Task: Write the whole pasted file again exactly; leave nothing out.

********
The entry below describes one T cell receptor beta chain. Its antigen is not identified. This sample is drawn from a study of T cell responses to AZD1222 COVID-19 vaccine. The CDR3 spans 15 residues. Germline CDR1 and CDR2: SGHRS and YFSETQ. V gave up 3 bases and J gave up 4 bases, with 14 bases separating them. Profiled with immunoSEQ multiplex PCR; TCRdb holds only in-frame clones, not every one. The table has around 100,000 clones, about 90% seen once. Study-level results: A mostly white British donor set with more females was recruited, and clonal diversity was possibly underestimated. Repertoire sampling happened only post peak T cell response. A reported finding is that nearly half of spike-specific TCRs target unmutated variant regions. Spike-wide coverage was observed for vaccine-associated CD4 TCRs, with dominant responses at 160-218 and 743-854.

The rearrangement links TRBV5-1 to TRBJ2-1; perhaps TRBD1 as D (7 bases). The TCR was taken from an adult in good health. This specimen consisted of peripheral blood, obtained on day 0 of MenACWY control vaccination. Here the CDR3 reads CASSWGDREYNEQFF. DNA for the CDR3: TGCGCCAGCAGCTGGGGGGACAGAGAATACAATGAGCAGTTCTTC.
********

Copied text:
The entry below describes one T cell receptor beta chain. Its antigen is not identified. This sample is drawn from a study of T cell responses to AZD1222 COVID-19 vaccine. The CDR3 spans 15 residues. Germline CDR1 and CDR2: SGHRS and YFSETQ. V gave up 3 bases and J gave up 4 bases, with 14 bases separating them. Profiled with immunoSEQ multiplex PCR; TCRdb holds only in-frame clones, not every one. The table has around 100,000 clones, about 90% seen once. Study-level results: A mostly white British donor set with more females was recruited, and clonal diversity was possibly underestimated. Repertoire sampling happened only post peak T cell response. A reported finding is that nearly half of spike-specific TCRs target unmutated variant regions. Spike-wide coverage was observed for vaccine-associated CD4 TCRs, with dominant responses at 160-218 and 743-854.

The rearrangement links TRBV5-1 to TRBJ2-1; perhaps TRBD1 as D (7 bases). The TCR was taken from an adult in good health. This specimen consisted of peripheral blood, obtained on day 0 of MenACWY control vaccination. Here the CDR3 reads CASSWGDREYNEQFF. DNA for the CDR3: TGCGCCAGCAGCTGGGGGGACAGAGAATACAATGAGCAGTTCTTC.